Like yesterday, I am devoting today’s post to responding to the stimulating comments sent by Vera Vratusa.* We will be discussing these themes in future posts, but I think it will be useful to discuss them succinctly now, in order to indicate the direction in which we are going.
If we look at the cases of the revolutionary processes that have had significant gains in Latin America (Cuba, Venezuela, Bolivia, and Ecuador), the key to unifying the people was a clear explanation of the causes of their concrete problems combined with a clearly formulated program of action. The revolutionary discourses were patriotic: they identified with the historic national movements for true national independence; they accused the global powers and international bourgeoisie of disrespecting the sovereignty of the nation, in violation of the norms that the global powers themselves proclaimed; they portrayed the national bourgeoisie and the traditional political parties as traitors to the nation, for their collaboration with the global powers; and they promised to lead the people in the construction of a dignified and sovereign nation that would be committed to the wellbeing of all and to solidarity with other nations and peoples.
In addition, the revolutionary discourses were characterized by concrete plans to take power. The idea was not merely to protest existing conditions, but to substitute a government that responded to the interests of the national and international bourgeoisies with a government that responded to the interests of the popular sectors. The plans to power involved a guerrilla strategy in the case of Cuba and electoral strategies in Venezuela, Ecuador, and Bolivia. In the three cases involving electoral strategies, all three formed new political structures that were alternatives to the traditional political parties.
The petty bourgeoisie is a diverse class that includes: bureaucratic officials; small-scale business persons; doctors and lawyers; teachers and academics (from pre-school to higher education); researchers and scientists; military officers (except for the highest ranking military officers); priests, nuns, and ministers (including the highest officials of national religious associations and organizations); local politicians; and journalists. Unlike the national bourgeoisie (owners of large-scale economic enterprises), which has an interest in maintaining neocolonialism, the petty bourgeoisie of the neocolony has an interest in revolutionary transformation. The revolutionary project involves overcoming the legacy of underdevelopment, thus raising the standard of living of the people, thereby expanding the need for the goods and services that the petit bourgeoisie provide. But because of their relatively privileged living conditions, the members of the petit bourgeoisie are often confused by bourgeois ideologies that distort reality in order to justify privileges for the few. Thus, some members of the petit bourgeoisie are active in the counterrevolution. At the same time, many of the important Third World revolutionary leaders are members of the petit bourgeoisie who have come to understand that the fate of their own class is tied to the fate of the popular classes and sectors. The petit bourgeoisie is a divided class, but an integral part of the revolutionary process.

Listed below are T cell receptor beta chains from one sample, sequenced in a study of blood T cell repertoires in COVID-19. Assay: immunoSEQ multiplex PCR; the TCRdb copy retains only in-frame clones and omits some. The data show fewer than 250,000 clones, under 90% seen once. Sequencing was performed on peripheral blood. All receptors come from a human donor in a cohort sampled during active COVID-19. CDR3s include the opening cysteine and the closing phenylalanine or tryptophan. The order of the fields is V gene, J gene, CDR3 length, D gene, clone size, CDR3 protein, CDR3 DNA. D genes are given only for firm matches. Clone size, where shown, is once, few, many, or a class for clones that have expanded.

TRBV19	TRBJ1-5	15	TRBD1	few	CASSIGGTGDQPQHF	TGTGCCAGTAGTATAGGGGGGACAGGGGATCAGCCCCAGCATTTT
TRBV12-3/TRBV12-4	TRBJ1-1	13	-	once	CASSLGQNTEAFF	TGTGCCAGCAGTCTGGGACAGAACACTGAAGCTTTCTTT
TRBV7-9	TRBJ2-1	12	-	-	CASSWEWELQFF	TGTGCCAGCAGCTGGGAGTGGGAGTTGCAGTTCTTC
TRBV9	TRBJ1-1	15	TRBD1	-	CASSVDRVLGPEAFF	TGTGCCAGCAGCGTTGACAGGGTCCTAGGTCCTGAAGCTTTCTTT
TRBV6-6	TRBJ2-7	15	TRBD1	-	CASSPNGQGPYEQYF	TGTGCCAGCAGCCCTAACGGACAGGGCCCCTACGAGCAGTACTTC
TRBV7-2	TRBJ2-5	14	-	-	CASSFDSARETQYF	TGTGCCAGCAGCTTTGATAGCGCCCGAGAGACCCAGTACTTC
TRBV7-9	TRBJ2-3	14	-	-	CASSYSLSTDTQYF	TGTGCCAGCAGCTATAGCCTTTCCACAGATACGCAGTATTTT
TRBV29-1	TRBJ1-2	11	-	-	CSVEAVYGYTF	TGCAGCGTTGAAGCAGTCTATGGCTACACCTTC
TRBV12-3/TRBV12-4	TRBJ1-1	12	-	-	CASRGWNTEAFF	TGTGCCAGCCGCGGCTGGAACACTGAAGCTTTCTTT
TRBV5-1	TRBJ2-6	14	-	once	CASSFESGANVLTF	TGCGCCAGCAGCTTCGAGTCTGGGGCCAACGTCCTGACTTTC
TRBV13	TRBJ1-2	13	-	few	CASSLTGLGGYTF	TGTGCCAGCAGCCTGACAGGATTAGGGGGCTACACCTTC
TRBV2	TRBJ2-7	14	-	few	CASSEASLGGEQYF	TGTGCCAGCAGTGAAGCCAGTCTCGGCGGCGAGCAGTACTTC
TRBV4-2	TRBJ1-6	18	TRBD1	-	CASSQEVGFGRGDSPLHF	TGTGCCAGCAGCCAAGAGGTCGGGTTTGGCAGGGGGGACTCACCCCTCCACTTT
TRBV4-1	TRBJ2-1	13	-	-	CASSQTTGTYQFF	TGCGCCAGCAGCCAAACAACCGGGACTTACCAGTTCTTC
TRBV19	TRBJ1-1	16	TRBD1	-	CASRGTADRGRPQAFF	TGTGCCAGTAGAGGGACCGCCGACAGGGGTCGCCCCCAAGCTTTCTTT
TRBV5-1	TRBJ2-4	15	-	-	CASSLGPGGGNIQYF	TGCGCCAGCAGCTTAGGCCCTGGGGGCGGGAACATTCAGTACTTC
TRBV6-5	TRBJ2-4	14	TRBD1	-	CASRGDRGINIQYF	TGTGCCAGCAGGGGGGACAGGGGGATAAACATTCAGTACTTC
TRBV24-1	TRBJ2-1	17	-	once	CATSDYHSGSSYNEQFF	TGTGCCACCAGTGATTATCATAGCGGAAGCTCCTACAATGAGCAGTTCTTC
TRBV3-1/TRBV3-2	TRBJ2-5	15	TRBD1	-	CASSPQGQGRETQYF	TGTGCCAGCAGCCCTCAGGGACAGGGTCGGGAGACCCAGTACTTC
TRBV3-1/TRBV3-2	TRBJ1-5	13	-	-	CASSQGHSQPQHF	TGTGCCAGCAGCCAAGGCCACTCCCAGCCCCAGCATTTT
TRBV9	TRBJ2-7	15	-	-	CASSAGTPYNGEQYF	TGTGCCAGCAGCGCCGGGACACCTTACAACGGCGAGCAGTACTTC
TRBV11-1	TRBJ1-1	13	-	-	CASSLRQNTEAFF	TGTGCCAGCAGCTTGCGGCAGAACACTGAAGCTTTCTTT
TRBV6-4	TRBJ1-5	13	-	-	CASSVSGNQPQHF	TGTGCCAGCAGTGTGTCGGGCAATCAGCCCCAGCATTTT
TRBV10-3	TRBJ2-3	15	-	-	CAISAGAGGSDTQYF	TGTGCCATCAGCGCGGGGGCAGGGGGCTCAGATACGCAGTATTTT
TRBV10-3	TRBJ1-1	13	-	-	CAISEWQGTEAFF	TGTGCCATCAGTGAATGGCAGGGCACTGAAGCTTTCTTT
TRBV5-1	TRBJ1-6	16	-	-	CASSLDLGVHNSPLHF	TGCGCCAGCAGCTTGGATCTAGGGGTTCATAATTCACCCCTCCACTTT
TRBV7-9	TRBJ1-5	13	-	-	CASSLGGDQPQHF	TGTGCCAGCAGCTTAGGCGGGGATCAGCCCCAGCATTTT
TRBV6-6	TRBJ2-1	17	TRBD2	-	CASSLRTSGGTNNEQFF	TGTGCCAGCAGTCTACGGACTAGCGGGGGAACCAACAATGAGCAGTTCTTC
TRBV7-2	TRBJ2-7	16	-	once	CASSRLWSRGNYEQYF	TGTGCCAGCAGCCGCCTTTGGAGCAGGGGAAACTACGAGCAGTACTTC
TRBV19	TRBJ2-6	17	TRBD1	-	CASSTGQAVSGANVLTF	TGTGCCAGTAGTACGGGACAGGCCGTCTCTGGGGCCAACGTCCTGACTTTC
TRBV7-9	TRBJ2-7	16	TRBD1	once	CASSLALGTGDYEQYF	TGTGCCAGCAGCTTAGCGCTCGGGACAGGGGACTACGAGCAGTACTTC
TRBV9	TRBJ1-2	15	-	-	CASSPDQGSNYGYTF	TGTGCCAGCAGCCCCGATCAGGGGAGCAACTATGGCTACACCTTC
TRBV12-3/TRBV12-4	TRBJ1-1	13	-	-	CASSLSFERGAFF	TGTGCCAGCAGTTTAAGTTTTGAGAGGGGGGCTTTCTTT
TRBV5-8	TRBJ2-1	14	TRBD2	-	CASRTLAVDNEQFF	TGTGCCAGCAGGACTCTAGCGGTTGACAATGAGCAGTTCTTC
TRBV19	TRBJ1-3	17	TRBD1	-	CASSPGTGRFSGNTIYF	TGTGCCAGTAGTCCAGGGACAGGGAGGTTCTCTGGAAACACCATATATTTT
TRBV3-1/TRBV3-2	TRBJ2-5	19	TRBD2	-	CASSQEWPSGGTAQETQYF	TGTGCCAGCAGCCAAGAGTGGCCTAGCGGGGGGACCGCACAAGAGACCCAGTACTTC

Thus the unification of the popular classes and sectors in opposition to the national and international bourgeoisies is accomplished on a foundation of significant intellectual work that has enabled the emergence of a leadership that grasps the structures of domination, that formulates concrete plans of action for the construction of a more just and democratic society, and that understands the people so profoundly that it is able to find the discourse that strikes a responsive chord among the masses.
Each nation must find its own road to revolutionary transformation. But we can learn important lessons from those nations that have developed relatively advanced revolutionary processes.
Vera and I encourage all to participate in the discussion.
Greetings from Havana, Cuba.
* Vera Vratusa is Professor of Sociology at the University of Belgrade, Serbia (former Yugoslavia). Visit http://veravratusaesociology.wikispaces.com/
Key words: Third World, revolution, colonialism, neocolonialism, imperialism, democracy, national liberation, sovereignty, self-determination, socialism, Marxism, Leninism, Cuba, Venezuela, Ecuador, Bolivia, Latin America